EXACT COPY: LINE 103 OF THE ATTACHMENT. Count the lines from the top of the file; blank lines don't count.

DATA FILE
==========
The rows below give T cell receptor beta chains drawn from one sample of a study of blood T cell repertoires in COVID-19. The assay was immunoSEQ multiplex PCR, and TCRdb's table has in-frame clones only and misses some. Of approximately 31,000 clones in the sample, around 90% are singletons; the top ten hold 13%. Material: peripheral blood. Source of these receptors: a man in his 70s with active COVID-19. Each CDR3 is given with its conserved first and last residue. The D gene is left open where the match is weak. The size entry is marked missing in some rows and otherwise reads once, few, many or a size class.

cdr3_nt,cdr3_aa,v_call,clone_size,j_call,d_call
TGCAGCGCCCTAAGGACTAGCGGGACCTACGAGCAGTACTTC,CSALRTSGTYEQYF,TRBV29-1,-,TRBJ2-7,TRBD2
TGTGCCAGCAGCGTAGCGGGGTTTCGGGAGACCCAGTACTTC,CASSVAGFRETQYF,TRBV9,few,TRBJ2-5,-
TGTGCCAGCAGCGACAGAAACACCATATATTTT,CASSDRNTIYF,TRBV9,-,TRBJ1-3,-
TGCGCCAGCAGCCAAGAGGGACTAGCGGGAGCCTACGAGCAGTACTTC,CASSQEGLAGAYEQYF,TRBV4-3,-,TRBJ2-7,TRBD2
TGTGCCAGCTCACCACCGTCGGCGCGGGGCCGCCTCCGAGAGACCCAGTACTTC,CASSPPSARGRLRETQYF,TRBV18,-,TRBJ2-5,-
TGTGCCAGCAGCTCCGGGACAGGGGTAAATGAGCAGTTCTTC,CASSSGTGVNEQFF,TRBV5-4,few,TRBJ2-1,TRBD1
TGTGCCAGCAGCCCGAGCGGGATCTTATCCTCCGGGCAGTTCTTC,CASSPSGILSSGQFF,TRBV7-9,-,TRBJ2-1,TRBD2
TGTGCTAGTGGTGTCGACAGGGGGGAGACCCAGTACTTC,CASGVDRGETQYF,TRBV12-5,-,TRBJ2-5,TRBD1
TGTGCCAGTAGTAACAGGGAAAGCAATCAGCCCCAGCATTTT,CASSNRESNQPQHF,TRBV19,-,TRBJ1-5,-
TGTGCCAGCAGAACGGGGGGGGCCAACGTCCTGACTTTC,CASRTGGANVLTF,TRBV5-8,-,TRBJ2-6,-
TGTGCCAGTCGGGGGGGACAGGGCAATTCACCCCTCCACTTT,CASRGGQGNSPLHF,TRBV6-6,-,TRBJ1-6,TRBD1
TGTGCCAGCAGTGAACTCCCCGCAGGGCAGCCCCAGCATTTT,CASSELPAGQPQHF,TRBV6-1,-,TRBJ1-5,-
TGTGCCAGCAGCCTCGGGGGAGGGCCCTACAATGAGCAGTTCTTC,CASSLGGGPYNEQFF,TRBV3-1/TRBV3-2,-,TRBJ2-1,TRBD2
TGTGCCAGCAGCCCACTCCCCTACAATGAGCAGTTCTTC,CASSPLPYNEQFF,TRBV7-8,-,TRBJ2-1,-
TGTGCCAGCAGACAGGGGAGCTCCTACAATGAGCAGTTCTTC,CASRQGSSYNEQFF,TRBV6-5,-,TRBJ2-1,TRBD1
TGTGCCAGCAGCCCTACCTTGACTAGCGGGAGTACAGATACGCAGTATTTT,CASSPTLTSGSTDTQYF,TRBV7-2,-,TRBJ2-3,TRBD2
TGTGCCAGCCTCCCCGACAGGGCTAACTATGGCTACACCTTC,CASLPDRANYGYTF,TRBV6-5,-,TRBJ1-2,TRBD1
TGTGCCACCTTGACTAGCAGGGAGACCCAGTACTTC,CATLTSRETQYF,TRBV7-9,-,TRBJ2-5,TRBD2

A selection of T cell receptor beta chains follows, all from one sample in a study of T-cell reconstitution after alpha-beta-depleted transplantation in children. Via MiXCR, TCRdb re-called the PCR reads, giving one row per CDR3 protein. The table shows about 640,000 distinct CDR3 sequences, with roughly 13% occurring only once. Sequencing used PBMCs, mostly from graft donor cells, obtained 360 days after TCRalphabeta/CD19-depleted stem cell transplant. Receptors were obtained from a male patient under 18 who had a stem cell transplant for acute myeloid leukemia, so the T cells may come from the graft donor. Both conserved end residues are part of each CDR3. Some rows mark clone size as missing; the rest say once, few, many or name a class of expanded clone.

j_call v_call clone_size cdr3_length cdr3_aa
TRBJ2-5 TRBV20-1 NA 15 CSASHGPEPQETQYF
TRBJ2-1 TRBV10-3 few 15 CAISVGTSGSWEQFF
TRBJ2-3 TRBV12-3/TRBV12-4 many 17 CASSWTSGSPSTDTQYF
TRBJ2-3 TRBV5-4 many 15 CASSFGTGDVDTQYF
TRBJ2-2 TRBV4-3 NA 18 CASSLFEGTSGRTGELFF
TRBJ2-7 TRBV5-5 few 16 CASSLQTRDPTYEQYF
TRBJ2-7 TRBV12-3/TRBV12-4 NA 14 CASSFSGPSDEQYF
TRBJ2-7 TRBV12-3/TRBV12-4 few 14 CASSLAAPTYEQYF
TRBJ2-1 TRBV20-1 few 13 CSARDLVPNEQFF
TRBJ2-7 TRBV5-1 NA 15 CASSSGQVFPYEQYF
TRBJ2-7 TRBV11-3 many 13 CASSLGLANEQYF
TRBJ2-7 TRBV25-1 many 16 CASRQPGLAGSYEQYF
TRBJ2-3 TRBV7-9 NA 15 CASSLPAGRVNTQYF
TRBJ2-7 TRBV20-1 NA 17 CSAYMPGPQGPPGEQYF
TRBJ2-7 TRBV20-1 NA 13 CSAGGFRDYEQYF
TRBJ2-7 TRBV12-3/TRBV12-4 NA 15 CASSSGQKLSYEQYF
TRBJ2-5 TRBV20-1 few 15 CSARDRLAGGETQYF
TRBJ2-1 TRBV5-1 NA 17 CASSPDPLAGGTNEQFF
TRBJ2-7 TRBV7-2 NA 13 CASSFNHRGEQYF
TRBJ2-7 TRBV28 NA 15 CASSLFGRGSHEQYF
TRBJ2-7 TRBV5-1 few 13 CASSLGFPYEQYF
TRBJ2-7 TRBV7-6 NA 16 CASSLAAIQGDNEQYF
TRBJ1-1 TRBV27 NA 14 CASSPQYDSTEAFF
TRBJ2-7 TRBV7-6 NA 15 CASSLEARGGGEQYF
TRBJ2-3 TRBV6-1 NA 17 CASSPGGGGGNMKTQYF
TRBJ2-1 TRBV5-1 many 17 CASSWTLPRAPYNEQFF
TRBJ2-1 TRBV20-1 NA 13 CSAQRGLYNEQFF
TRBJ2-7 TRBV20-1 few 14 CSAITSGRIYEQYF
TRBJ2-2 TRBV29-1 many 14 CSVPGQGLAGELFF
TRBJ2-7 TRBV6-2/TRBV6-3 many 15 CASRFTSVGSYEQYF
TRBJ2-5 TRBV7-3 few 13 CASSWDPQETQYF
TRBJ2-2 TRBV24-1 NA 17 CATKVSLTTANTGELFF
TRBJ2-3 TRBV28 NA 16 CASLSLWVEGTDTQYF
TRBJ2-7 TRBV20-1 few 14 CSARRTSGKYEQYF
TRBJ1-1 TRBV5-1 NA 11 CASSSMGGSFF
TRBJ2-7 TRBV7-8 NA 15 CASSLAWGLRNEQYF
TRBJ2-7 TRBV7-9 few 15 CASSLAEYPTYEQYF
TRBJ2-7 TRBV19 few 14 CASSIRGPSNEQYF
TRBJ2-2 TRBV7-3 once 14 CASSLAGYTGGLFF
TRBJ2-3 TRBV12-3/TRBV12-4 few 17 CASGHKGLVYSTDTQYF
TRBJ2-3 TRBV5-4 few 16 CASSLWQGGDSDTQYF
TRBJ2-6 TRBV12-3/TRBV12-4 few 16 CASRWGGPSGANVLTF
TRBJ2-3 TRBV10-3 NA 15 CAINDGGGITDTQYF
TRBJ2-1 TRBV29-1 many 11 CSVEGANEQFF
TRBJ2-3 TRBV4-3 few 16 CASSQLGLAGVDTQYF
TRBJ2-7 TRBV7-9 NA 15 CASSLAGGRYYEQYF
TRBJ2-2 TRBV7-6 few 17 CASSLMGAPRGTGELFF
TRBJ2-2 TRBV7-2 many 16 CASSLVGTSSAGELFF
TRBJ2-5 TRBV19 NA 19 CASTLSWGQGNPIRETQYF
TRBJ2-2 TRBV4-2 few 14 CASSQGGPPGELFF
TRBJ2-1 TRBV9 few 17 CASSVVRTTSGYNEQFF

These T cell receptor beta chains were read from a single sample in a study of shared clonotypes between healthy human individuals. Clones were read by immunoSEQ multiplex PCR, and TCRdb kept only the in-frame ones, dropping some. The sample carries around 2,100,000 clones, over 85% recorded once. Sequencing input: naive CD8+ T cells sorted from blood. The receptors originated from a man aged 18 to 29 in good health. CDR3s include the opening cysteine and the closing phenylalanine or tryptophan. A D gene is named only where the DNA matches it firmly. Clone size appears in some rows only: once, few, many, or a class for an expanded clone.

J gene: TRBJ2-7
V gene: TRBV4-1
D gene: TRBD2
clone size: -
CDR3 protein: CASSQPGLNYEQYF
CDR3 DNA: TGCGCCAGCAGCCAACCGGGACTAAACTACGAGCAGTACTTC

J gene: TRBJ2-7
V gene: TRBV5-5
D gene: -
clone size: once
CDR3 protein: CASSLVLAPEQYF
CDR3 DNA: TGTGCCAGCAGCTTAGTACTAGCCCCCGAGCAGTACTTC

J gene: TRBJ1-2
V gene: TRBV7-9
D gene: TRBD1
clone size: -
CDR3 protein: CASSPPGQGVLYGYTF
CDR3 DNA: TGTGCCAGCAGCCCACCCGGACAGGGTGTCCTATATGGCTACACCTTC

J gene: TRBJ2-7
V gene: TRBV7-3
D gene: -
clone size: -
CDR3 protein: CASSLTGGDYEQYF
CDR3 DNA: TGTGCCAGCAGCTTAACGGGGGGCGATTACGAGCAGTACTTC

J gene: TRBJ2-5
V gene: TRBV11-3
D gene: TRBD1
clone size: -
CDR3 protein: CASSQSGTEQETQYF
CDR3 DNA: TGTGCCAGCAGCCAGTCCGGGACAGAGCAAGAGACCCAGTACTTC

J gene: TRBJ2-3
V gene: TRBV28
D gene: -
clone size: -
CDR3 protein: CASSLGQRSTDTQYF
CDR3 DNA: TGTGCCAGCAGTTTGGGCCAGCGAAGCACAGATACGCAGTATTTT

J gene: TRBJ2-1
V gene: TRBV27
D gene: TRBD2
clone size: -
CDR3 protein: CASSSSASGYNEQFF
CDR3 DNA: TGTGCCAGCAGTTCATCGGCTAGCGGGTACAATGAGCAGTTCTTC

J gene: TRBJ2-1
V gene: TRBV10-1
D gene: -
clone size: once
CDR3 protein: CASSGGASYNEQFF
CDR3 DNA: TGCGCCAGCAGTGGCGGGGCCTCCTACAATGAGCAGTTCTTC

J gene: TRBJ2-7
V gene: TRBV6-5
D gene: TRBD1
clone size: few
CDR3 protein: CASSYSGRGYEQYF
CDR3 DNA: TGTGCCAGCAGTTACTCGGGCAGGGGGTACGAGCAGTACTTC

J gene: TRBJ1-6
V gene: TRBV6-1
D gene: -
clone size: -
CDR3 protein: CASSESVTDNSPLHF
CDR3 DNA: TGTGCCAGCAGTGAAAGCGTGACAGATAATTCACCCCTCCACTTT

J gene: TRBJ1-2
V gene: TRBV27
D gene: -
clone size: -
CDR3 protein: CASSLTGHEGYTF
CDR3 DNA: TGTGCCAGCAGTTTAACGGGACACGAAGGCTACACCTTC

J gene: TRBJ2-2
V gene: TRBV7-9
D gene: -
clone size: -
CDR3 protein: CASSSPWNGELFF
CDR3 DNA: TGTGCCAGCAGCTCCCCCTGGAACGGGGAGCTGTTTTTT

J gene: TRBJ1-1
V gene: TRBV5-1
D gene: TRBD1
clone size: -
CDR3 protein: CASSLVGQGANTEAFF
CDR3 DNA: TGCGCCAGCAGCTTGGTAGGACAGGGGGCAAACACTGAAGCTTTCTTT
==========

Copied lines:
CDR3 protein: CASSQSGTEQETQYF